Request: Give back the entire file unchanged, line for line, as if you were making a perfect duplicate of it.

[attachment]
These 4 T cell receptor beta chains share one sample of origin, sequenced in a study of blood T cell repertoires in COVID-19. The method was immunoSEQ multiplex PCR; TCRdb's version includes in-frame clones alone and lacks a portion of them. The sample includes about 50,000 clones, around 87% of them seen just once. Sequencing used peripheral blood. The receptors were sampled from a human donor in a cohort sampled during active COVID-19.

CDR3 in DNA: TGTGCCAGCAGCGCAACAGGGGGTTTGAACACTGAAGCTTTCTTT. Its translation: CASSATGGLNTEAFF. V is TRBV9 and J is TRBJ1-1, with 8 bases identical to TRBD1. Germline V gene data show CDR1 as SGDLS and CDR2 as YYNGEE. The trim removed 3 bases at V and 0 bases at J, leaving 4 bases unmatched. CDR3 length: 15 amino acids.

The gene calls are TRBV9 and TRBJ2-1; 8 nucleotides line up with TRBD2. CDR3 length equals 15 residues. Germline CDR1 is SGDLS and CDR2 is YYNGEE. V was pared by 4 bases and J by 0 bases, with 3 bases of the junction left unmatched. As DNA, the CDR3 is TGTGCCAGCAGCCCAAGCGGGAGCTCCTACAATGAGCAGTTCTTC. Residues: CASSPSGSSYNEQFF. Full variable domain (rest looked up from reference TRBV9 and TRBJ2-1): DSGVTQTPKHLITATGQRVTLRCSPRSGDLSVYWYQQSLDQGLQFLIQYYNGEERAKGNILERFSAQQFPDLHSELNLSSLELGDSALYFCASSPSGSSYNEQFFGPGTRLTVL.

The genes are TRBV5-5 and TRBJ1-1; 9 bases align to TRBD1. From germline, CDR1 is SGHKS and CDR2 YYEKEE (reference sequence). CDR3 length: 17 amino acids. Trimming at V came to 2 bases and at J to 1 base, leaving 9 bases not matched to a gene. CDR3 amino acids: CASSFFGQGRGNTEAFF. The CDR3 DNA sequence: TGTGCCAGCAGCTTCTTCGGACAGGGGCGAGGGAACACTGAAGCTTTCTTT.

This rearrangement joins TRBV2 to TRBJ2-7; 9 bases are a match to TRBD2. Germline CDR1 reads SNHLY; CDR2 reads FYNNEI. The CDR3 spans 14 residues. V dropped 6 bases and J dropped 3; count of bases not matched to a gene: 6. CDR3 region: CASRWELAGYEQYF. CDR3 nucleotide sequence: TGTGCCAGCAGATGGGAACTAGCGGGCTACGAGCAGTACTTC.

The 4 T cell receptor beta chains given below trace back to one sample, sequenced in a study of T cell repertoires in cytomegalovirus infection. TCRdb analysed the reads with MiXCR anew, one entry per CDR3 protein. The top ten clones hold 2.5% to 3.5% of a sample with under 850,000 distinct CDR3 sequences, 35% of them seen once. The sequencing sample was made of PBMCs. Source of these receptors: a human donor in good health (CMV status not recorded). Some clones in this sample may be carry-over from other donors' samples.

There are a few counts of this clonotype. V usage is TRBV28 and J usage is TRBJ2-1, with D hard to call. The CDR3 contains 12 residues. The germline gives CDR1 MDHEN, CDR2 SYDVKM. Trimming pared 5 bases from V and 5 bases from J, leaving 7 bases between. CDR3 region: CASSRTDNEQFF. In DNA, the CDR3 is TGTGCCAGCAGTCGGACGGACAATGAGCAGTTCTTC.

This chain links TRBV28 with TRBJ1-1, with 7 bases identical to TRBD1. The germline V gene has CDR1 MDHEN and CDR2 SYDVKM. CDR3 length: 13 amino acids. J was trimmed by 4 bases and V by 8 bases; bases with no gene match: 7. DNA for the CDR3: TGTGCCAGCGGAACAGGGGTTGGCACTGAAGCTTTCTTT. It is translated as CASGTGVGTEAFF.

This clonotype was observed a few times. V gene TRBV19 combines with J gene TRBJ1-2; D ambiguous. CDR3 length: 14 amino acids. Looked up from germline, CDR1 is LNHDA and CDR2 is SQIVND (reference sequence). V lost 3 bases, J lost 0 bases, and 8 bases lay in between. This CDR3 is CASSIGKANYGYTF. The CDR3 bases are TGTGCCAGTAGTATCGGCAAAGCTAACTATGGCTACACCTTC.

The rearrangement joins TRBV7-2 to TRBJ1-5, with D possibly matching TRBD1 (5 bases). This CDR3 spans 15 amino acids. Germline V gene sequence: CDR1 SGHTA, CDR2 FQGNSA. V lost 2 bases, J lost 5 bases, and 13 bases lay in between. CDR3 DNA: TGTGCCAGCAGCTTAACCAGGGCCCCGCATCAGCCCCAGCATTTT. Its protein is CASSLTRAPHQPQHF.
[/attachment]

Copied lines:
These 4 T cell receptor beta chains share one sample of origin, sequenced in a study of blood T cell repertoires in COVID-19. The method was immunoSEQ multiplex PCR; TCRdb's version includes in-frame clones alone and lacks a portion of them. The sample includes about 50,000 clones, around 87% of them seen just once. Sequencing used peripheral blood. The receptors were sampled from a human donor in a cohort sampled during active COVID-19.

CDR3 in DNA: TGTGCCAGCAGCGCAACAGGGGGTTTGAACACTGAAGCTTTCTTT. Its translation: CASSATGGLNTEAFF. V is TRBV9 and J is TRBJ1-1, with 8 bases identical to TRBD1. Germline V gene data show CDR1 as SGDLS and CDR2 as YYNGEE. The trim removed 3 bases at V and 0 bases at J, leaving 4 bases unmatched. CDR3 length: 15 amino acids.

The gene calls are TRBV9 and TRBJ2-1; 8 nucleotides line up with TRBD2. CDR3 length equals 15 residues. Germline CDR1 is SGDLS and CDR2 is YYNGEE. V was pared by 4 bases and J by 0 bases, with 3 bases of the junction left unmatched. As DNA, the CDR3 is TGTGCCAGCAGCCCAAGCGGGAGCTCCTACAATGAGCAGTTCTTC. Residues: CASSPSGSSYNEQFF. Full variable domain (rest looked up from reference TRBV9 and TRBJ2-1): DSGVTQTPKHLITATGQRVTLRCSPRSGDLSVYWYQQSLDQGLQFLIQYYNGEERAKGNILERFSAQQFPDLHSELNLSSLELGDSALYFCASSPSGSSYNEQFFGPGTRLTVL.

The genes are TRBV5-5 and TRBJ1-1; 9 bases align to TRBD1. From germline, CDR1 is SGHKS and CDR2 YYEKEE (reference sequence). CDR3 length: 17 amino acids. Trimming at V came to 2 bases and at J to 1 base, leaving 9 bases not matched to a gene. CDR3 amino acids: CASSFFGQGRGNTEAFF. The CDR3 DNA sequence: TGTGCCAGCAGCTTCTTCGGACAGGGGCGAGGGAACACTGAAGCTTTCTTT.

This rearrangement joins TRBV2 to TRBJ2-7; 9 bases are a match to TRBD2. Germline CDR1 reads SNHLY; CDR2 reads FYNNEI. The CDR3 spans 14 residues. V dropped 6 bases and J dropped 3; count of bases not matched to a gene: 6. CDR3 region: CASRWELAGYEQYF. CDR3 nucleotide sequence: TGTGCCAGCAGATGGGAACTAGCGGGCTACGAGCAGTACTTC.

The 4 T cell receptor beta chains given below trace back to one sample, sequenced in a study of T cell repertoires in cytomegalovirus infection. TCRdb analysed the reads with MiXCR anew, one entry per CDR3 protein. The top ten clones hold 2.5% to 3.5% of a sample with under 850,000 distinct CDR3 sequences, 35% of them seen once. The sequencing sample was made of PBMCs. Source of these receptors: a human donor in good health (CMV status not recorded). Some clones in this sample may be carry-over from other donors' samples.

There are a few counts of this clonotype. V usage is TRBV28 and J usage is TRBJ2-1, with D hard to call. The CDR3 contains 12 residues. The germline gives CDR1 MDHEN, CDR2 SYDVKM. Trimming pared 5 bases from V and 5 bases from J, leaving 7 bases between. CDR3 region: CASSRTDNEQFF. In DNA, the CDR3 is TGTGCCAGCAGTCGGACGGACAATGAGCAGTTCTTC.

This chain links TRBV28 with TRBJ1-1, with 7 bases identical to TRBD1. The germline V gene has CDR1 MDHEN and CDR2 SYDVKM. CDR3 length: 13 amino acids. J was trimmed by 4 bases and V by 8 bases; bases with no gene match: 7. DNA for the CDR3: TGTGCCAGCGGAACAGGGGTTGGCACTGAAGCTTTCTTT. It is translated as CASGTGVGTEAFF.

This clonotype was observed a few times. V gene TRBV19 combines with J gene TRBJ1-2; D ambiguous. CDR3 length: 14 amino acids. Looked up from germline, CDR1 is LNHDA and CDR2 is SQIVND (reference sequence). V lost 3 bases, J lost 0 bases, and 8 bases lay in between. This CDR3 is CASSIGKANYGYTF. The CDR3 bases are TGTGCCAGTAGTATCGGCAAAGCTAACTATGGCTACACCTTC.

The rearrangement joins TRBV7-2 to TRBJ1-5, with D possibly matching TRBD1 (5 bases). This CDR3 spans 15 amino acids. Germline V gene sequence: CDR1 SGHTA, CDR2 FQGNSA. V lost 2 bases, J lost 5 bases, and 13 bases lay in between. CDR3 DNA: TGTGCCAGCAGCTTAACCAGGGCCCCGCATCAGCCCCAGCATTTT. Its protein is CASSLTRAPHQPQHF.